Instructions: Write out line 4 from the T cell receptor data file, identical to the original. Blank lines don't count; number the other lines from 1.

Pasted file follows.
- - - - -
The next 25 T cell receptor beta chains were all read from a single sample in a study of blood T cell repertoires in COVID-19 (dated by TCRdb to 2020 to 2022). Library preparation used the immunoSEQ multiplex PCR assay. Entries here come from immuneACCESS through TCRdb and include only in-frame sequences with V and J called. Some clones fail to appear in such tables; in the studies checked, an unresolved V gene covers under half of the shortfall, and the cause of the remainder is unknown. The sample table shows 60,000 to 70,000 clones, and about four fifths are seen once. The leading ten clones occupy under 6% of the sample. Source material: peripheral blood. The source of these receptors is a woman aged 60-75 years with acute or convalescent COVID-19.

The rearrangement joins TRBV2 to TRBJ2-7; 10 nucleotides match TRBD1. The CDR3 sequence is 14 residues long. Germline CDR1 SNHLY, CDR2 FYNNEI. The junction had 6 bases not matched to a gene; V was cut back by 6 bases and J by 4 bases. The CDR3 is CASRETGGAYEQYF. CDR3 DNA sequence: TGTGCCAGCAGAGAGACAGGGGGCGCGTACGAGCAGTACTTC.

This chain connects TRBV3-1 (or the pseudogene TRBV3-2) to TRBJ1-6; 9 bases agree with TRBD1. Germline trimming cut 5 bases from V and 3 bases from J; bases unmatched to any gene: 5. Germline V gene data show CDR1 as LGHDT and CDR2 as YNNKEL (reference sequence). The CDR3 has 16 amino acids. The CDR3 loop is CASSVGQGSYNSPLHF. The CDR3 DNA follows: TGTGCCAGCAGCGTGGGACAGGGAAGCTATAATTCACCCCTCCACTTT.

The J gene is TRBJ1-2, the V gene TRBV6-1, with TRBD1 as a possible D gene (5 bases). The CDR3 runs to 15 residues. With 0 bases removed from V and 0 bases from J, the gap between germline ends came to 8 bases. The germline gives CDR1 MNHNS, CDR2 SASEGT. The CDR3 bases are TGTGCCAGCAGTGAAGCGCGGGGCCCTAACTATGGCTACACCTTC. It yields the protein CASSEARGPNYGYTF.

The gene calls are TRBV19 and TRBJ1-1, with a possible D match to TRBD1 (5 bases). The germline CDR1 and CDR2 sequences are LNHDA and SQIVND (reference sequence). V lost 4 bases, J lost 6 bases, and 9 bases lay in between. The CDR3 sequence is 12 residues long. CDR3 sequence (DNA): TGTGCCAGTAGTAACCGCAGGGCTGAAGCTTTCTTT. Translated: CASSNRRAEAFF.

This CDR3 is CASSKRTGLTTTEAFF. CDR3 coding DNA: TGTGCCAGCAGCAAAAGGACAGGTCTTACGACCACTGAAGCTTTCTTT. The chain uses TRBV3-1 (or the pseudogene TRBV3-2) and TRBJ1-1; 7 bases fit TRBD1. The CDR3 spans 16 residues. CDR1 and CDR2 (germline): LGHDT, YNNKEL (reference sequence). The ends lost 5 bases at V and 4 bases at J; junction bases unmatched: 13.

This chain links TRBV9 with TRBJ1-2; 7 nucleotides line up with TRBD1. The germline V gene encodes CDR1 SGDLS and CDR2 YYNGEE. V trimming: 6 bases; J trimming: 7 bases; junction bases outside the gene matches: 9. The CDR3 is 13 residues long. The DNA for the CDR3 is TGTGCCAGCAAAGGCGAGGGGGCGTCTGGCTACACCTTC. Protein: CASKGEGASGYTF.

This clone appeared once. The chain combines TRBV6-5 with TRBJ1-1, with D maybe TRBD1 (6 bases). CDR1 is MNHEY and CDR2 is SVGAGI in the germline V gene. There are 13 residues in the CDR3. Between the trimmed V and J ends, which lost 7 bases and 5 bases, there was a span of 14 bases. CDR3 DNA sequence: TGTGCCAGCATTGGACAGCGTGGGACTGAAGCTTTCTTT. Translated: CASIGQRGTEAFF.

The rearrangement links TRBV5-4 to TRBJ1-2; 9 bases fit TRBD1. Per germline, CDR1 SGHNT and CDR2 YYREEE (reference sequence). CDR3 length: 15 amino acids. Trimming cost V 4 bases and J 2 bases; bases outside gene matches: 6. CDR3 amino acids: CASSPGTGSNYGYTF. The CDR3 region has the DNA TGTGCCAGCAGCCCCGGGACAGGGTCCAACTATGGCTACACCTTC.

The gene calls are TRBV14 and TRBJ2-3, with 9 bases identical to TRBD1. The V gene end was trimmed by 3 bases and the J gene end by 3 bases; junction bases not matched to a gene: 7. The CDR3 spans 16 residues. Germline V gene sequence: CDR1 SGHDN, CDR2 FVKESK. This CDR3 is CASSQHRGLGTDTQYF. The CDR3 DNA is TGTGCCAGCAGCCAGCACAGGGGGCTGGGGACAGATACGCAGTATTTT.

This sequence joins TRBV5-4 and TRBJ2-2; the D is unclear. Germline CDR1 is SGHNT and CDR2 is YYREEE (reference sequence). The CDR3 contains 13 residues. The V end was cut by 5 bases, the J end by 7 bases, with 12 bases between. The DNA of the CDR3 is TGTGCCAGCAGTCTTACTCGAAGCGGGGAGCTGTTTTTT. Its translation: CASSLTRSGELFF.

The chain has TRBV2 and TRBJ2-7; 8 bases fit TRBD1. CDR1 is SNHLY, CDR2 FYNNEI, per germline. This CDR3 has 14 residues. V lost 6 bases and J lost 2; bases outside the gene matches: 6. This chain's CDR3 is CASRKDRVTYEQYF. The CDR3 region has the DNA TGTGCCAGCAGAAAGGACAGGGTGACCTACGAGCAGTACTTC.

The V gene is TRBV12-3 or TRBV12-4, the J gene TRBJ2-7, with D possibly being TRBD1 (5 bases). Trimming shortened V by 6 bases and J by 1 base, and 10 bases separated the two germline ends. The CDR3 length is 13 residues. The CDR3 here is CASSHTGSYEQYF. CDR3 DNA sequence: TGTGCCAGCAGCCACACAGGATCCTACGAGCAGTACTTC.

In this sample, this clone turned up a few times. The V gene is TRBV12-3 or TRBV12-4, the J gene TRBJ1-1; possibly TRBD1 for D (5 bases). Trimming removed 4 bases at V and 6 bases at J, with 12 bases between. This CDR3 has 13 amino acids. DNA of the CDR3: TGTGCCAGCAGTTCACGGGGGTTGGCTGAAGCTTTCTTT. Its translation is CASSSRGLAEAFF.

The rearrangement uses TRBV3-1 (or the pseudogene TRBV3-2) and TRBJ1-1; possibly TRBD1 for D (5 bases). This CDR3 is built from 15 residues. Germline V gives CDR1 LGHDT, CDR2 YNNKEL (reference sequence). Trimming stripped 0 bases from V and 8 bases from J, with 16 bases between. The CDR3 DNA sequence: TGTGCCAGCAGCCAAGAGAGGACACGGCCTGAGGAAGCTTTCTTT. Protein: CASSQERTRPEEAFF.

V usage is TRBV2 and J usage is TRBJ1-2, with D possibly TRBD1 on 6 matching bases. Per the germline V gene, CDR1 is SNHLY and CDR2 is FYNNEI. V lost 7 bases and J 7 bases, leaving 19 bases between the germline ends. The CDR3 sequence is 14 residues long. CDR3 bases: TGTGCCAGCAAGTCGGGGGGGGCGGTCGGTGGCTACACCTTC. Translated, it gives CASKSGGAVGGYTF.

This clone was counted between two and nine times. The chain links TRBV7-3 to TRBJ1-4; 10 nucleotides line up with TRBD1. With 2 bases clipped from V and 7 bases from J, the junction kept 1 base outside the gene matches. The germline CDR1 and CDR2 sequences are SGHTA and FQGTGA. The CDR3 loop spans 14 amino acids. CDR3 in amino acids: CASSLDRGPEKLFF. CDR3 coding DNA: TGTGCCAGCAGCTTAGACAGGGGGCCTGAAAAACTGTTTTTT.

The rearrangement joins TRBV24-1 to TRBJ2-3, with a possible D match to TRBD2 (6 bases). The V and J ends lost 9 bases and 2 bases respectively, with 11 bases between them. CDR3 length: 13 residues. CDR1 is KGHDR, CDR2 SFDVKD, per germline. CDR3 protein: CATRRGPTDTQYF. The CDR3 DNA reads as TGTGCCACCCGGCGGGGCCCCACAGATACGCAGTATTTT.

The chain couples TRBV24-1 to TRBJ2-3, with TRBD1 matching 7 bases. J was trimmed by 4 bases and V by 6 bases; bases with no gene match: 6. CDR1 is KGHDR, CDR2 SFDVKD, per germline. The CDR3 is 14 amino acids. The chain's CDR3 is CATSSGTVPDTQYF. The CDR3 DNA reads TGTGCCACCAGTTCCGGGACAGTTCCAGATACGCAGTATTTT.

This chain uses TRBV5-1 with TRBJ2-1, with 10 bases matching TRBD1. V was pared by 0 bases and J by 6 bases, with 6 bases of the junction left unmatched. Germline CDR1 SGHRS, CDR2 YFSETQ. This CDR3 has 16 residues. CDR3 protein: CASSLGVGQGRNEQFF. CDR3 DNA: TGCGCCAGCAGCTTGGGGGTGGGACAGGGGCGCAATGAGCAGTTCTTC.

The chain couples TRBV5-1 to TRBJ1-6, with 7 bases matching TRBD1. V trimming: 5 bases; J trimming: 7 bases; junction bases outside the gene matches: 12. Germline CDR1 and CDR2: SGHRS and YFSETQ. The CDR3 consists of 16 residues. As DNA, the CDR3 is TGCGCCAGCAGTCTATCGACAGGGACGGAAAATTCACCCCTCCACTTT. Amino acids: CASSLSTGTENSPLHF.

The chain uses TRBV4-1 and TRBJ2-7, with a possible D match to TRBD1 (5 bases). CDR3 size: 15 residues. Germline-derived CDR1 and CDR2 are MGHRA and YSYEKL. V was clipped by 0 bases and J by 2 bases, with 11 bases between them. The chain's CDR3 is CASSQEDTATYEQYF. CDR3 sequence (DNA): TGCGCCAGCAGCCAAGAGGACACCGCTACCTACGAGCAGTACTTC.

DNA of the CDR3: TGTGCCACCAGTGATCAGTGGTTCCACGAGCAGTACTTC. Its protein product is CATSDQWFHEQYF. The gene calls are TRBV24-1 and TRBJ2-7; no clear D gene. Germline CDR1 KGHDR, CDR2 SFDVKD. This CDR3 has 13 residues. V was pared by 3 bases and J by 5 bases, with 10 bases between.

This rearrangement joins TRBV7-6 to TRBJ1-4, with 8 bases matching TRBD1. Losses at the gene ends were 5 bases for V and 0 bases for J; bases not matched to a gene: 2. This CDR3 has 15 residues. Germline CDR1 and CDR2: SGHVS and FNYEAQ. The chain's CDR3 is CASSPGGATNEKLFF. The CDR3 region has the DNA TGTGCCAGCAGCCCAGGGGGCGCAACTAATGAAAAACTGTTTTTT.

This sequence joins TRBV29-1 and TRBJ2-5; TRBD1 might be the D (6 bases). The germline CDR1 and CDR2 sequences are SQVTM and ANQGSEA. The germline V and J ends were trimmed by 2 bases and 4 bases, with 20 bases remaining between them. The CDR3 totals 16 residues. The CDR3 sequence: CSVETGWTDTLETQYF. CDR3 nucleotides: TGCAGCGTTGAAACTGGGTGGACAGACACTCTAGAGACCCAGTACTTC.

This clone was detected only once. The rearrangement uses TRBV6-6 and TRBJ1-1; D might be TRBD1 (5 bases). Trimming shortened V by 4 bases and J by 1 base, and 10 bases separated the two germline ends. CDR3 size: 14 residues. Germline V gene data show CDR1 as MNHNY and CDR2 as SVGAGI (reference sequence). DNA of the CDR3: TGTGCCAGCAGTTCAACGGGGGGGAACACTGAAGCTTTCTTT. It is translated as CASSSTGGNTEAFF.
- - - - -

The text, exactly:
The J gene is TRBJ1-2, the V gene TRBV6-1, with TRBD1 as a possible D gene (5 bases). The CDR3 runs to 15 residues. With 0 bases removed from V and 0 bases from J, the gap between germline ends came to 8 bases. The germline gives CDR1 MNHNS, CDR2 SASEGT. The CDR3 bases are TGTGCCAGCAGTGAAGCGCGGGGCCCTAACTATGGCTACACCTTC. It yields the protein CASSEARGPNYGYTF.